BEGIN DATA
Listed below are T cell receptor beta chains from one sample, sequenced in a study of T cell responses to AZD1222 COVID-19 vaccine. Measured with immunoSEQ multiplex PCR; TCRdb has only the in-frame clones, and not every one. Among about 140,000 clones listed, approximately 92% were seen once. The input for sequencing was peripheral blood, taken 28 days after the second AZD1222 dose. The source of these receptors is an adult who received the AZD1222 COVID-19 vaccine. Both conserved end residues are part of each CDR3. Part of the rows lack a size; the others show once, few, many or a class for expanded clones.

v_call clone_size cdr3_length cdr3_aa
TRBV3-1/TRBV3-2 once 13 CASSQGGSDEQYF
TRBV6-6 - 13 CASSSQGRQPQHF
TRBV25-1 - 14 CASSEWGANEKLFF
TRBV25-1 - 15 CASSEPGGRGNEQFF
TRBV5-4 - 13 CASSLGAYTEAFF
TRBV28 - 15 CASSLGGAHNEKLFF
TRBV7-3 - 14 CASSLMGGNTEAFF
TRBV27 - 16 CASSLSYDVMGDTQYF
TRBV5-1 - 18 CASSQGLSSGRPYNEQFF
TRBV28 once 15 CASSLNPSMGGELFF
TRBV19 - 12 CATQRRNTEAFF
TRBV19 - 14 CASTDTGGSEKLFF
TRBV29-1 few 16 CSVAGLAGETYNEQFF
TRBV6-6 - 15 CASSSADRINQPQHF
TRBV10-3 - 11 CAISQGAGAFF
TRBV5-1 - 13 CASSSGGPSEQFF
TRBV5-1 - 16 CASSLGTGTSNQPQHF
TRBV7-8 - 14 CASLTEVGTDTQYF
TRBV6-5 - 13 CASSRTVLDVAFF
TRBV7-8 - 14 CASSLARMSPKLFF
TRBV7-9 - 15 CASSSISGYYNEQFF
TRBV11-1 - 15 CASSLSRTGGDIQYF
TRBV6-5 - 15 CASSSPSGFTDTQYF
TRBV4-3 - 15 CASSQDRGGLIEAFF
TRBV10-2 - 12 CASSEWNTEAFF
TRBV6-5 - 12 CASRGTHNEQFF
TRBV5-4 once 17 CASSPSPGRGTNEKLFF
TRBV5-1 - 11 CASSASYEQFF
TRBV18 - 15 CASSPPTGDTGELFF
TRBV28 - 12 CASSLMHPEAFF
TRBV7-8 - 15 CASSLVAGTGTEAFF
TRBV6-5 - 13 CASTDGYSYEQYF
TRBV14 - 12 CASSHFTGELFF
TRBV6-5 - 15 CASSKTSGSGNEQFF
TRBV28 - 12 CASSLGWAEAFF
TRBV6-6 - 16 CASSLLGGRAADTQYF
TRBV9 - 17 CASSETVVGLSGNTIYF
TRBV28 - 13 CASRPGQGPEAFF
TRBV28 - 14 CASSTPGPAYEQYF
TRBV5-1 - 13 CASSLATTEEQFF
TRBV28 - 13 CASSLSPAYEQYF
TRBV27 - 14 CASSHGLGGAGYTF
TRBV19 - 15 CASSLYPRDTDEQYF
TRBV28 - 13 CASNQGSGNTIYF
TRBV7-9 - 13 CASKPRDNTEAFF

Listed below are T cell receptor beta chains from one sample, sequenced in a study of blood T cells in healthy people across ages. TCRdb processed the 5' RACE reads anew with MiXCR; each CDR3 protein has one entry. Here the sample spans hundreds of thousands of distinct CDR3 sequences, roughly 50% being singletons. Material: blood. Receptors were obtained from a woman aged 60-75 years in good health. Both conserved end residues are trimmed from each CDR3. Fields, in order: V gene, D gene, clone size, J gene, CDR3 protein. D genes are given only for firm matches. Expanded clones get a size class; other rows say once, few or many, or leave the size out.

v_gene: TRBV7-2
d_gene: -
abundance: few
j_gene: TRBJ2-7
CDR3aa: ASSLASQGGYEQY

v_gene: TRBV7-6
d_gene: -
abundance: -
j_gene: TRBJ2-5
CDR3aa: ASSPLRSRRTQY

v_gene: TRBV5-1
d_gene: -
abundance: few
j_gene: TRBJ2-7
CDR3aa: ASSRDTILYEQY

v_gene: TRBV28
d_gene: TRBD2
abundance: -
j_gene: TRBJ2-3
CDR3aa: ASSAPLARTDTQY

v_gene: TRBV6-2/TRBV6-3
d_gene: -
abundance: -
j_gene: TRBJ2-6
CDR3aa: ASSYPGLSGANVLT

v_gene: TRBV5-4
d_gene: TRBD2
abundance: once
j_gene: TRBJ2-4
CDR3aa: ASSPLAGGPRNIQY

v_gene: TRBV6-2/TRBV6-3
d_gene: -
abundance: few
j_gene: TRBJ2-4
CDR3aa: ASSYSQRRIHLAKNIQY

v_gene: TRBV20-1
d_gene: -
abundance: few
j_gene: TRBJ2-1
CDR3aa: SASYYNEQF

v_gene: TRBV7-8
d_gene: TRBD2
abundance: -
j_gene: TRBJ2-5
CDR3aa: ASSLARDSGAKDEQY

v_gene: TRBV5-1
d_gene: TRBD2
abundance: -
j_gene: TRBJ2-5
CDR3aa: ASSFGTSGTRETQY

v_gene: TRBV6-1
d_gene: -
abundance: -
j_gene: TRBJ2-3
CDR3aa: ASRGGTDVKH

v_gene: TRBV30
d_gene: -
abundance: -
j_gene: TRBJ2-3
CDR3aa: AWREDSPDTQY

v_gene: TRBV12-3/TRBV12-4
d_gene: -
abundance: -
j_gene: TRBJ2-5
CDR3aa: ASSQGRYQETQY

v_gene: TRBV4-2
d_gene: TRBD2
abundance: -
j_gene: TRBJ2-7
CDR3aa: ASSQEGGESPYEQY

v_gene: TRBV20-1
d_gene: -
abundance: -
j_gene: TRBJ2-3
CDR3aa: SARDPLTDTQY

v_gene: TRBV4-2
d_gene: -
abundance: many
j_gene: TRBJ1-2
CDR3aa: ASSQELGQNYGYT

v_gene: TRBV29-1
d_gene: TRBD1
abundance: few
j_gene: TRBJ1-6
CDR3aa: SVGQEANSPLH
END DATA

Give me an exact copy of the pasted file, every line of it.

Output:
Listed below are T cell receptor beta chains from one sample, sequenced in a study of T cell responses to AZD1222 COVID-19 vaccine. Measured with immunoSEQ multiplex PCR; TCRdb has only the in-frame clones, and not every one. Among about 140,000 clones listed, approximately 92% were seen once. The input for sequencing was peripheral blood, taken 28 days after the second AZD1222 dose. The source of these receptors is an adult who received the AZD1222 COVID-19 vaccine. Both conserved end residues are part of each CDR3. Part of the rows lack a size; the others show once, few, many or a class for expanded clones.

v_call clone_size cdr3_length cdr3_aa
TRBV3-1/TRBV3-2 once 13 CASSQGGSDEQYF
TRBV6-6 - 13 CASSSQGRQPQHF
TRBV25-1 - 14 CASSEWGANEKLFF
TRBV25-1 - 15 CASSEPGGRGNEQFF
TRBV5-4 - 13 CASSLGAYTEAFF
TRBV28 - 15 CASSLGGAHNEKLFF
TRBV7-3 - 14 CASSLMGGNTEAFF
TRBV27 - 16 CASSLSYDVMGDTQYF
TRBV5-1 - 18 CASSQGLSSGRPYNEQFF
TRBV28 once 15 CASSLNPSMGGELFF
TRBV19 - 12 CATQRRNTEAFF
TRBV19 - 14 CASTDTGGSEKLFF
TRBV29-1 few 16 CSVAGLAGETYNEQFF
TRBV6-6 - 15 CASSSADRINQPQHF
TRBV10-3 - 11 CAISQGAGAFF
TRBV5-1 - 13 CASSSGGPSEQFF
TRBV5-1 - 16 CASSLGTGTSNQPQHF
TRBV7-8 - 14 CASLTEVGTDTQYF
TRBV6-5 - 13 CASSRTVLDVAFF
TRBV7-8 - 14 CASSLARMSPKLFF
TRBV7-9 - 15 CASSSISGYYNEQFF
TRBV11-1 - 15 CASSLSRTGGDIQYF
TRBV6-5 - 15 CASSSPSGFTDTQYF
TRBV4-3 - 15 CASSQDRGGLIEAFF
TRBV10-2 - 12 CASSEWNTEAFF
TRBV6-5 - 12 CASRGTHNEQFF
TRBV5-4 once 17 CASSPSPGRGTNEKLFF
TRBV5-1 - 11 CASSASYEQFF
TRBV18 - 15 CASSPPTGDTGELFF
TRBV28 - 12 CASSLMHPEAFF
TRBV7-8 - 15 CASSLVAGTGTEAFF
TRBV6-5 - 13 CASTDGYSYEQYF
TRBV14 - 12 CASSHFTGELFF
TRBV6-5 - 15 CASSKTSGSGNEQFF
TRBV28 - 12 CASSLGWAEAFF
TRBV6-6 - 16 CASSLLGGRAADTQYF
TRBV9 - 17 CASSETVVGLSGNTIYF
TRBV28 - 13 CASRPGQGPEAFF
TRBV28 - 14 CASSTPGPAYEQYF
TRBV5-1 - 13 CASSLATTEEQFF
TRBV28 - 13 CASSLSPAYEQYF
TRBV27 - 14 CASSHGLGGAGYTF
TRBV19 - 15 CASSLYPRDTDEQYF
TRBV28 - 13 CASNQGSGNTIYF
TRBV7-9 - 13 CASKPRDNTEAFF

Listed below are T cell receptor beta chains from one sample, sequenced in a study of blood T cells in healthy people across ages. TCRdb processed the 5' RACE reads anew with MiXCR; each CDR3 protein has one entry. Here the sample spans hundreds of thousands of distinct CDR3 sequences, roughly 50% being singletons. Material: blood. Receptors were obtained from a woman aged 60-75 years in good health. Both conserved end residues are trimmed from each CDR3. Fields, in order: V gene, D gene, clone size, J gene, CDR3 protein. D genes are given only for firm matches. Expanded clones get a size class; other rows say once, few or many, or leave the size out.

v_gene: TRBV7-2
d_gene: -
abundance: few
j_gene: TRBJ2-7
CDR3aa: ASSLASQGGYEQY

v_gene: TRBV7-6
d_gene: -
abundance: -
j_gene: TRBJ2-5
CDR3aa: ASSPLRSRRTQY

v_gene: TRBV5-1
d_gene: -
abundance: few
j_gene: TRBJ2-7
CDR3aa: ASSRDTILYEQY

v_gene: TRBV28
d_gene: TRBD2
abundance: -
j_gene: TRBJ2-3
CDR3aa: ASSAPLARTDTQY

v_gene: TRBV6-2/TRBV6-3
d_gene: -
abundance: -
j_gene: TRBJ2-6
CDR3aa: ASSYPGLSGANVLT

v_gene: TRBV5-4
d_gene: TRBD2
abundance: once
j_gene: TRBJ2-4
CDR3aa: ASSPLAGGPRNIQY

v_gene: TRBV6-2/TRBV6-3
d_gene: -
abundance: few
j_gene: TRBJ2-4
CDR3aa: ASSYSQRRIHLAKNIQY

v_gene: TRBV20-1
d_gene: -
abundance: few
j_gene: TRBJ2-1
CDR3aa: SASYYNEQF

v_gene: TRBV7-8
d_gene: TRBD2
abundance: -
j_gene: TRBJ2-5
CDR3aa: ASSLARDSGAKDEQY

v_gene: TRBV5-1
d_gene: TRBD2
abundance: -
j_gene: TRBJ2-5
CDR3aa: ASSFGTSGTRETQY

v_gene: TRBV6-1
d_gene: -
abundance: -
j_gene: TRBJ2-3
CDR3aa: ASRGGTDVKH

v_gene: TRBV30
d_gene: -
abundance: -
j_gene: TRBJ2-3
CDR3aa: AWREDSPDTQY

v_gene: TRBV12-3/TRBV12-4
d_gene: -
abundance: -
j_gene: TRBJ2-5
CDR3aa: ASSQGRYQETQY

v_gene: TRBV4-2
d_gene: TRBD2
abundance: -
j_gene: TRBJ2-7
CDR3aa: ASSQEGGESPYEQY

v_gene: TRBV20-1
d_gene: -
abundance: -
j_gene: TRBJ2-3
CDR3aa: SARDPLTDTQY

v_gene: TRBV4-2
d_gene: -
abundance: many
j_gene: TRBJ1-2
CDR3aa: ASSQELGQNYGYT

v_gene: TRBV29-1
d_gene: TRBD1
abundance: few
j_gene: TRBJ1-6
CDR3aa: SVGQEANSPLH